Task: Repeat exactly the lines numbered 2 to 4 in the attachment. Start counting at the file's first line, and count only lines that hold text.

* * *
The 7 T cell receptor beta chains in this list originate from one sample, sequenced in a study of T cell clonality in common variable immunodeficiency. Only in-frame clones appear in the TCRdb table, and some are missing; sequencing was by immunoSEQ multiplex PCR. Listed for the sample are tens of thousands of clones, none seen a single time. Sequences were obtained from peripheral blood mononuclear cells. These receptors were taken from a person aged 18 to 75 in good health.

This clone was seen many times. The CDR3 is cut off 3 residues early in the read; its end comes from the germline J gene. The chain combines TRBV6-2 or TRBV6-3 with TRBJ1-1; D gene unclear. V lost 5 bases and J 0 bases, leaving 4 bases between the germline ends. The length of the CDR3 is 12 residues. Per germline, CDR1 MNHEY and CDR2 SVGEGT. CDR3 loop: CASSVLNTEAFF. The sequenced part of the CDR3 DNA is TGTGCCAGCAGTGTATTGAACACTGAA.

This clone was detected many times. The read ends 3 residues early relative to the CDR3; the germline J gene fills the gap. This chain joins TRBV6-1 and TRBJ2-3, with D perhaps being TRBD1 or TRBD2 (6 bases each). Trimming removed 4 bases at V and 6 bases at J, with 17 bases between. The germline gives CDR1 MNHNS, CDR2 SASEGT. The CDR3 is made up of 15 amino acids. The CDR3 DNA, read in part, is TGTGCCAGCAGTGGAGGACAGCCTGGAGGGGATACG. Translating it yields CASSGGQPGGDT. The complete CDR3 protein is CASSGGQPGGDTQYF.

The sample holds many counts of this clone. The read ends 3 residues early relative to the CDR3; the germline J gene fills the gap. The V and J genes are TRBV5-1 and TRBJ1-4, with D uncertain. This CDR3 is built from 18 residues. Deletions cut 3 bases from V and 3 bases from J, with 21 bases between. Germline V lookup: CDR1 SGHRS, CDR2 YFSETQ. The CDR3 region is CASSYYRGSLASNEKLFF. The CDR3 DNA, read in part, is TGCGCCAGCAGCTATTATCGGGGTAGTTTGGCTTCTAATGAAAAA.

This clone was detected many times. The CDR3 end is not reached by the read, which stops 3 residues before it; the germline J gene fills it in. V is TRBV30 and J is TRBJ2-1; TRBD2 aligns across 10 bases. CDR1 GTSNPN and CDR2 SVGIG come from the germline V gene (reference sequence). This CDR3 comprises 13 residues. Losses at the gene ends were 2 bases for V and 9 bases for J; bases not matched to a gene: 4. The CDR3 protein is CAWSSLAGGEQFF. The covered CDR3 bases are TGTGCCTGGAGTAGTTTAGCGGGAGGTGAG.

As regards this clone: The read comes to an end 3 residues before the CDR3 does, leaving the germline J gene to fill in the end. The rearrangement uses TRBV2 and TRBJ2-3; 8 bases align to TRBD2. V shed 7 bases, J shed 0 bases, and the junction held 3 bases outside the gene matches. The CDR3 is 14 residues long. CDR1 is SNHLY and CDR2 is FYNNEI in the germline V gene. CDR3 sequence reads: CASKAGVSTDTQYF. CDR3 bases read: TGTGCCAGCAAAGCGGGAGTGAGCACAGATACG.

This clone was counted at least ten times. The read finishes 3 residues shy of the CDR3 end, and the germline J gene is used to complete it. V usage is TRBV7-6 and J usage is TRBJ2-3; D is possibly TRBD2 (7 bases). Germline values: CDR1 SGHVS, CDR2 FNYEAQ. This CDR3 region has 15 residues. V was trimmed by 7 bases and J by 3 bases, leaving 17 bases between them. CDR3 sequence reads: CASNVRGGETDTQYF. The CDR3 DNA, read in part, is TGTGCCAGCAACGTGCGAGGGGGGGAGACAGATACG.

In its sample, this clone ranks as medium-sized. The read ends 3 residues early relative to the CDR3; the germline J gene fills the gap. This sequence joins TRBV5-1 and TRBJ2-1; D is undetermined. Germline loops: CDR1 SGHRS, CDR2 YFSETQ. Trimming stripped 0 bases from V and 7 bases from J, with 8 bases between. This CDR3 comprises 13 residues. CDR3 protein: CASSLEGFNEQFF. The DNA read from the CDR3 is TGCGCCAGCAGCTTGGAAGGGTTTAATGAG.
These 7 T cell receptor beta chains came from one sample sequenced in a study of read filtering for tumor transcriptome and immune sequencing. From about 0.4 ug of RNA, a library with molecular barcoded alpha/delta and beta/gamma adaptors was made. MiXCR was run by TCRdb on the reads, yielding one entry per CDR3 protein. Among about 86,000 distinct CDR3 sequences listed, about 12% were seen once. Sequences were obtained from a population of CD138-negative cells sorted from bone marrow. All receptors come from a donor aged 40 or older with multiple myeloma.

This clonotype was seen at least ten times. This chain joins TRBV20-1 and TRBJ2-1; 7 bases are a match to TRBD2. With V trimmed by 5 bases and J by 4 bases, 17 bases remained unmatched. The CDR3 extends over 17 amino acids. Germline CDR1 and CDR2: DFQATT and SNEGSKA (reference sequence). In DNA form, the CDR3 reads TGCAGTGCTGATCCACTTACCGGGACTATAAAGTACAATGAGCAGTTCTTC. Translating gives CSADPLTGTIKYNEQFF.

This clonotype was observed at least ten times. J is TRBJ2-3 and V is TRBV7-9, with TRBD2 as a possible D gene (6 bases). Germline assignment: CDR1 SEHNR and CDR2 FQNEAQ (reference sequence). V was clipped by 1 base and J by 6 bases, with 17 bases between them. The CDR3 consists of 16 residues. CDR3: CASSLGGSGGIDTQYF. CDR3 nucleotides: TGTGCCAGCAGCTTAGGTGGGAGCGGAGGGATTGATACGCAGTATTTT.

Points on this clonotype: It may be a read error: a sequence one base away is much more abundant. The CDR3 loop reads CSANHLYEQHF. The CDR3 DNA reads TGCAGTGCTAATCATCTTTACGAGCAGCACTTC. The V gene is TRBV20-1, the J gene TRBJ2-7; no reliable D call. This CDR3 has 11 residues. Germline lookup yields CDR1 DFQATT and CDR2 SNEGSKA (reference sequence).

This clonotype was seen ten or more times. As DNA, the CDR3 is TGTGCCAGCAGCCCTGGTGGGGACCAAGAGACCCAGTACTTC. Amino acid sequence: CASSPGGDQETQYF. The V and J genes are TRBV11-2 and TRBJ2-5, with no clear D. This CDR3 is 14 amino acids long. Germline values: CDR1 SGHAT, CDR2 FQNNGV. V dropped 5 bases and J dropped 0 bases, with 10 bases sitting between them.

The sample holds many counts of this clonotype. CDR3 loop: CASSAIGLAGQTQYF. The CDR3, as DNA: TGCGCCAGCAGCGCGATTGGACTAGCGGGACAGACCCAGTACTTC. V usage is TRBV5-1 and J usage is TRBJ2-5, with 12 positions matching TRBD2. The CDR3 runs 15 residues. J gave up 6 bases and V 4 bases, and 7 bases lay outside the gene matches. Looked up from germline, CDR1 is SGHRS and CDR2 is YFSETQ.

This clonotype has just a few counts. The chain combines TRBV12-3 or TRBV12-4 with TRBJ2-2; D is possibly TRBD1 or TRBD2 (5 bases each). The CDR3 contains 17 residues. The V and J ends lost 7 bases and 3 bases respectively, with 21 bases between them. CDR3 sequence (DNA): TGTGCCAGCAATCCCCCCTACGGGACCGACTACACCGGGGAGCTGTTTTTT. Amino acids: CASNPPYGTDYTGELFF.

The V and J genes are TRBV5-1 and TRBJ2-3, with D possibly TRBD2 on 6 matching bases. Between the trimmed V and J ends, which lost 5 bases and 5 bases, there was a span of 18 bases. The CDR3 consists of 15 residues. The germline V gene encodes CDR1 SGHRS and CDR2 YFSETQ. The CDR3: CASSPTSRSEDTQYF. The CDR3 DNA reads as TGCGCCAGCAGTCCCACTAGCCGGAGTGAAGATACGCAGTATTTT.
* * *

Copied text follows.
This clone was seen many times. The CDR3 is cut off 3 residues early in the read; its end comes from the germline J gene. The chain combines TRBV6-2 or TRBV6-3 with TRBJ1-1; D gene unclear. V lost 5 bases and J 0 bases, leaving 4 bases between the germline ends. The length of the CDR3 is 12 residues. Per germline, CDR1 MNHEY and CDR2 SVGEGT. CDR3 loop: CASSVLNTEAFF. The sequenced part of the CDR3 DNA is TGTGCCAGCAGTGTATTGAACACTGAA.

This clone was detected many times. The read ends 3 residues early relative to the CDR3; the germline J gene fills the gap. This chain joins TRBV6-1 and TRBJ2-3, with D perhaps being TRBD1 or TRBD2 (6 bases each). Trimming removed 4 bases at V and 6 bases at J, with 17 bases between. The germline gives CDR1 MNHNS, CDR2 SASEGT. The CDR3 is made up of 15 amino acids. The CDR3 DNA, read in part, is TGTGCCAGCAGTGGAGGACAGCCTGGAGGGGATACG. Translating it yields CASSGGQPGGDT. The complete CDR3 protein is CASSGGQPGGDTQYF.

The sample holds many counts of this clone. The read ends 3 residues early relative to the CDR3; the germline J gene fills the gap. The V and J genes are TRBV5-1 and TRBJ1-4, with D uncertain. This CDR3 is built from 18 residues. Deletions cut 3 bases from V and 3 bases from J, with 21 bases between. Germline V lookup: CDR1 SGHRS, CDR2 YFSETQ. The CDR3 region is CASSYYRGSLASNEKLFF. The CDR3 DNA, read in part, is TGCGCCAGCAGCTATTATCGGGGTAGTTTGGCTTCTAATGAAAAA.